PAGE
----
As soon as the reader digs into Frosty Wooldridge’s “America’s Overpopulation Predicament: Blindsiding Future Generations,” s/he is hit with a staggering amount of stats on issues that, unless one lives in media isolation, should be somewhat familiar – peak oil, species/biodiversity extinction, consumption, pollution and the underpinning escalating all these crises, too many people. In the U.S. – the focus of Wooldridge’s important contribution to today’s pressing issues – overpopulation is driven by the mass importation of people from throughout the world.
The alarm has been sounded for decades, and the data on the damage we humans are doing to ourselves and all life on the planet is widely available and highly amplified, but how we react is the key, Wooldridge argues. So “America’s Overpopulation Predicament” is not just a litany of the world’s ills, but includes actions the author hopes to help implement, offers policy suggestions and is a call for every reader – for every American – to choose to get involved.
To bolster his arguments, longtime “populationist” Wooldridge brings together the thinking of many – scientists, scholars, writers and researchers – on this issue to advocate for more awareness of human overpopulation and activism to move towards a sustainable population. Among many others, he quotes oceanographer Jacques-Yves Cousteau (1910 – 1997): “Overconsumption and overpopulation underlies every environmental problem we face today.” Referencing the work of Jack Alpert of the Stanford Knowledge Integration Lab, a sustainable U.S. population, writes Wooldridge, may be under 100 million people. Yet the population in America – already overpopulated at 300 million in 2006 – is rocketing towards 439 million by 2050.
The excesses in other countries spill over to the U.S., as we too often serve as their pressure release valve. Wooldridge states that “those burgeoning populations flood into first world countries with no end to the line.” The author takes the reader through the mega-populations of Africa, India and China, countries home to 1.3 billion people, 1.3 billion and 1.4 billion, respectively – with Africa expected to reach 4 billion by the end of the century. He outlines the numerous negative impacts of too much population growth, including devastation to biodiversity, particularly in Africa:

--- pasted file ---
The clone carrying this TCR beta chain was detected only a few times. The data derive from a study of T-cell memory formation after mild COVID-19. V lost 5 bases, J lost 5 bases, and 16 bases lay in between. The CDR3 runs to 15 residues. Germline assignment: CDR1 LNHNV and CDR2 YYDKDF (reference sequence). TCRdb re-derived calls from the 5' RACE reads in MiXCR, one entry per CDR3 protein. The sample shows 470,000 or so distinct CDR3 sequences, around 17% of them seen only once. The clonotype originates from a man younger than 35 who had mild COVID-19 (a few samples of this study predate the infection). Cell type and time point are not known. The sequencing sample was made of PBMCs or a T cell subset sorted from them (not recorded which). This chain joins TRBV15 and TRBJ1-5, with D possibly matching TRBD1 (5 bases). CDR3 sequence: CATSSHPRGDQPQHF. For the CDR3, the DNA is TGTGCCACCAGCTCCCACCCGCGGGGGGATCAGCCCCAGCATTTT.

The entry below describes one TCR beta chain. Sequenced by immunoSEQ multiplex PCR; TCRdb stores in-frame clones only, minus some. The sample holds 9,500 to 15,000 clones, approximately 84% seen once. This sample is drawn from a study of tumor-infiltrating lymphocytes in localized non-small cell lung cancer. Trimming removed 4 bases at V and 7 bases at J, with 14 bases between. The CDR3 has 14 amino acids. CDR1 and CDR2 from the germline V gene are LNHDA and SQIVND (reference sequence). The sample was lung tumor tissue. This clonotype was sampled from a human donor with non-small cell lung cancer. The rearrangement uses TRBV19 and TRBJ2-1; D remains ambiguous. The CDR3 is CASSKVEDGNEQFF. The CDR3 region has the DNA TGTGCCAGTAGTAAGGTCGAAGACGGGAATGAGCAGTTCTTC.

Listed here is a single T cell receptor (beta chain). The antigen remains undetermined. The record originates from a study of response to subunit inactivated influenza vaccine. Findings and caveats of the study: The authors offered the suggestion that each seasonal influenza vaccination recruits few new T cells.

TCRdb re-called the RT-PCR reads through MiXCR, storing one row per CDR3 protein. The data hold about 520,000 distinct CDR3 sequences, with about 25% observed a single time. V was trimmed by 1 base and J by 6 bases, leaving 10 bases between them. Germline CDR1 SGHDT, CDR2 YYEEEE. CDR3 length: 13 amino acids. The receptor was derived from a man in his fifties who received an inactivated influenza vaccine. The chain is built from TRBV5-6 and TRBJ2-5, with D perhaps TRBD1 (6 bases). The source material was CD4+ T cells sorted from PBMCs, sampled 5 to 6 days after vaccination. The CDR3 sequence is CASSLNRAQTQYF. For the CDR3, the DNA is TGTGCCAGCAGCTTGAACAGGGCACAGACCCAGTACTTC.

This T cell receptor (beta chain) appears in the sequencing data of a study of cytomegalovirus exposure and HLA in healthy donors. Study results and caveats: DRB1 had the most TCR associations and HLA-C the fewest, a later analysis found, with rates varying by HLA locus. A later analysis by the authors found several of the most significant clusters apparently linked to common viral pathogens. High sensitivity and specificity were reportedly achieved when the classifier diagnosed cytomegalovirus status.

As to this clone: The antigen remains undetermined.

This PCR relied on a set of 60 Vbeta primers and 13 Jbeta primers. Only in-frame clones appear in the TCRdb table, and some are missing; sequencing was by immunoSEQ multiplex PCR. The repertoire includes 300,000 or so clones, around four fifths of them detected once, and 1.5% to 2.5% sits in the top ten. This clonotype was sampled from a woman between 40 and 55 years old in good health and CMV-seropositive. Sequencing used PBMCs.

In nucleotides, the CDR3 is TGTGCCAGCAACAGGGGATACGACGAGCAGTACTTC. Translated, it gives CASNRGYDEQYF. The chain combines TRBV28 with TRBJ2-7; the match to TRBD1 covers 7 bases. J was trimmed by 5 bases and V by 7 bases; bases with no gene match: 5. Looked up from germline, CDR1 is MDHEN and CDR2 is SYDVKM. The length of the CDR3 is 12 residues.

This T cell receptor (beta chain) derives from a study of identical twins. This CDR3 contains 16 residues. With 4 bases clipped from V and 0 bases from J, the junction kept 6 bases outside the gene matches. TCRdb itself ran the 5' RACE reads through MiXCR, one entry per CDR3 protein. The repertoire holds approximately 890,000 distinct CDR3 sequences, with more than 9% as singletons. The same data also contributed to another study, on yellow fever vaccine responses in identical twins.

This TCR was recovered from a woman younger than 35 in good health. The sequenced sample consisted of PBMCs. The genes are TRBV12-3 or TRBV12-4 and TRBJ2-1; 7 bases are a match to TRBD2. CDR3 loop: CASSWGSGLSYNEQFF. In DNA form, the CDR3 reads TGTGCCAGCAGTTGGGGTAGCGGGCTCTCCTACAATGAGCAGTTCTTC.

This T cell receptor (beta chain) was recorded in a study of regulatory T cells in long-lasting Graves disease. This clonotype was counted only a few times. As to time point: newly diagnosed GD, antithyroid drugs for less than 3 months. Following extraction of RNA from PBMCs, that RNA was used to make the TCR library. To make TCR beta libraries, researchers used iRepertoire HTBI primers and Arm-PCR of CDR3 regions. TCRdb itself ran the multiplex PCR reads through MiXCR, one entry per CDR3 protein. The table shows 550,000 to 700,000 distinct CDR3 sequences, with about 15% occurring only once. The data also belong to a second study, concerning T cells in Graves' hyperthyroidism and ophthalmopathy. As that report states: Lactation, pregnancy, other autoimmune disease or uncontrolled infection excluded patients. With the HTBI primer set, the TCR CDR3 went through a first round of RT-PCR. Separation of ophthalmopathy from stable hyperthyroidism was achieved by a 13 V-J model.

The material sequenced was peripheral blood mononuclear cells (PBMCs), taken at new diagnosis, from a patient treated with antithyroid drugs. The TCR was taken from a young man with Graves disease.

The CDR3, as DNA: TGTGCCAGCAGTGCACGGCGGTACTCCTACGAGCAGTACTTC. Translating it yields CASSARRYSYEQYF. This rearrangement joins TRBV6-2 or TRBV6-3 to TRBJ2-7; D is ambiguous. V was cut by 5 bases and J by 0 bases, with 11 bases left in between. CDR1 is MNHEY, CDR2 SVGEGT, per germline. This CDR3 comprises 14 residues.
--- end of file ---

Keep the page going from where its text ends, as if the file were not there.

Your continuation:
“It means that every living creature featuring feathers, hooves, claws, fins or fur that lives in Africa will become food for the human mob. It means relentless extinction of rhinos, lions, gazelles, wildebeest, giraffes and elephants – just about any creature that breathes.”
Wooldridge lays out the facts and stats to support the argument that we need to stabilize and lower our human numbers. But his passion for bringing more people to this issue and his advocacy for a sustainable planet is borne from personal experience. The author is a traveler, having explored six continents via bicycle seeing overpopulation first-hand at 12 mph. Having logged 100,000 miles, he observed poverty and disease, witnessed illiteracy, traveled through filth and squalor and navigated the polluted and toxic Ganges River in India and the Yangtze River in China which, he writes, “resembled an open sewer.”
“No one will escape the ramifications of the next added 3 billion people to the globe,” writes Wooldridge. Tremendous action is required. The author encourages readers to ask the tough questions on population and growth driven by mass migration, including the wisdom of Western countries accepting millions of immigrants whose home countries refuse to address their overpopulation. “What kind of a civilization do you expect to bequeath your children?” Wooldridge asks. “If Western countries continue on the same path, every nation will become overpopulated where everyone suffers,” no one has “quality of life,” and the environment continues degrading.